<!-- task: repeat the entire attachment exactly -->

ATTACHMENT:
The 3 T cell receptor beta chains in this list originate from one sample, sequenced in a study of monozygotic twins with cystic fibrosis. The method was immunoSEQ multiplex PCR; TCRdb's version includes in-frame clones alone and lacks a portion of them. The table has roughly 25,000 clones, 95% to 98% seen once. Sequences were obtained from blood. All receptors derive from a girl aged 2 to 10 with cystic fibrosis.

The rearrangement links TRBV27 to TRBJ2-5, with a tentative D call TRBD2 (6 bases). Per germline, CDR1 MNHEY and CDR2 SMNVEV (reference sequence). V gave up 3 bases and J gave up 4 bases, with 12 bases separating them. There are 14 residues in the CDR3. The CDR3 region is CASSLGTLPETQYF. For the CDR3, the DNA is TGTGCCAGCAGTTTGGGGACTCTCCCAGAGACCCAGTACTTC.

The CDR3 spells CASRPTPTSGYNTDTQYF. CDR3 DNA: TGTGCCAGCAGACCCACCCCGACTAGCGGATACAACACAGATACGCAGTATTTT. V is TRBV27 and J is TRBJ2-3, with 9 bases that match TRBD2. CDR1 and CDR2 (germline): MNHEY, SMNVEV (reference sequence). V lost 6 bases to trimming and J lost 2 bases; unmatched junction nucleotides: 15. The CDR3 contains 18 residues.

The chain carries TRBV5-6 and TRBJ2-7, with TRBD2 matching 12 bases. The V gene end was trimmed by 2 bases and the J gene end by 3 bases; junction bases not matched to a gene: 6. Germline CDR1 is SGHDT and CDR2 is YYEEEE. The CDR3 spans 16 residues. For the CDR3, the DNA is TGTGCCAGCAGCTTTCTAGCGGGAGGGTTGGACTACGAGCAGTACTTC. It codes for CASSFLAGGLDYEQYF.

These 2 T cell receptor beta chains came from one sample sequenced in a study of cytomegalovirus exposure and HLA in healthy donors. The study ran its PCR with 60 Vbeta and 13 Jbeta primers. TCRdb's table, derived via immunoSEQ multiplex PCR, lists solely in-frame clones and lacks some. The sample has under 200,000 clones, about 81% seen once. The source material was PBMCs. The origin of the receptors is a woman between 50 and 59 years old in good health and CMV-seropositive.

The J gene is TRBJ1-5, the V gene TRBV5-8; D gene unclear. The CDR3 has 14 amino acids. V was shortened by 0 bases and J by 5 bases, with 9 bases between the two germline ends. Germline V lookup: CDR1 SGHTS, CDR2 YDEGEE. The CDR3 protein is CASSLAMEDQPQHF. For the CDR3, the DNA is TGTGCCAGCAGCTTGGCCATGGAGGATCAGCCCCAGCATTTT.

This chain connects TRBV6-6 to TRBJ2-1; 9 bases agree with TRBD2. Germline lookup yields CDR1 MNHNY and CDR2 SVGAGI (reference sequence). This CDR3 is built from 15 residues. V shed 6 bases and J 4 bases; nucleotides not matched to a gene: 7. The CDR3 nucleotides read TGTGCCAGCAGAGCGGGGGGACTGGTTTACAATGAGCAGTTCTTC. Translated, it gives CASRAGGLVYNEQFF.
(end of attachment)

The 3 T cell receptor beta chains in this list originate from one sample, sequenced in a study of monozygotic twins with cystic fibrosis. The method was immunoSEQ multiplex PCR; TCRdb's version includes in-frame clones alone and lacks a portion of them. The table has roughly 25,000 clones, 95% to 98% seen once. Sequences were obtained from blood. All receptors derive from a girl aged 2 to 10 with cystic fibrosis.

The rearrangement links TRBV27 to TRBJ2-5, with a tentative D call TRBD2 (6 bases). Per germline, CDR1 MNHEY and CDR2 SMNVEV (reference sequence). V gave up 3 bases and J gave up 4 bases, with 12 bases separating them. There are 14 residues in the CDR3. The CDR3 region is CASSLGTLPETQYF. For the CDR3, the DNA is TGTGCCAGCAGTTTGGGGACTCTCCCAGAGACCCAGTACTTC.

The CDR3 spells CASRPTPTSGYNTDTQYF. CDR3 DNA: TGTGCCAGCAGACCCACCCCGACTAGCGGATACAACACAGATACGCAGTATTTT. V is TRBV27 and J is TRBJ2-3, with 9 bases that match TRBD2. CDR1 and CDR2 (germline): MNHEY, SMNVEV (reference sequence). V lost 6 bases to trimming and J lost 2 bases; unmatched junction nucleotides: 15. The CDR3 contains 18 residues.

The chain carries TRBV5-6 and TRBJ2-7, with TRBD2 matching 12 bases. The V gene end was trimmed by 2 bases and the J gene end by 3 bases; junction bases not matched to a gene: 6. Germline CDR1 is SGHDT and CDR2 is YYEEEE. The CDR3 spans 16 residues. For the CDR3, the DNA is TGTGCCAGCAGCTTTCTAGCGGGAGGGTTGGACTACGAGCAGTACTTC. It codes for CASSFLAGGLDYEQYF.

These 2 T cell receptor beta chains came from one sample sequenced in a study of cytomegalovirus exposure and HLA in healthy donors. The study ran its PCR with 60 Vbeta and 13 Jbeta primers. TCRdb's table, derived via immunoSEQ multiplex PCR, lists solely in-frame clones and lacks some. The sample has under 200,000 clones, about 81% seen once. The source material was PBMCs. The origin of the receptors is a woman between 50 and 59 years old in good health and CMV-seropositive.

The J gene is TRBJ1-5, the V gene TRBV5-8; D gene unclear. The CDR3 has 14 amino acids. V was shortened by 0 bases and J by 5 bases, with 9 bases between the two germline ends. Germline V lookup: CDR1 SGHTS, CDR2 YDEGEE. The CDR3 protein is CASSLAMEDQPQHF. For the CDR3, the DNA is TGTGCCAGCAGCTTGGCCATGGAGGATCAGCCCCAGCATTTT.

This chain connects TRBV6-6 to TRBJ2-1; 9 bases agree with TRBD2. Germline lookup yields CDR1 MNHNY and CDR2 SVGAGI (reference sequence). This CDR3 is built from 15 residues. V shed 6 bases and J 4 bases; nucleotides not matched to a gene: 7. The CDR3 nucleotides read TGTGCCAGCAGAGCGGGGGGACTGGTTTACAATGAGCAGTTCTTC. Translated, it gives CASRAGGLVYNEQFF.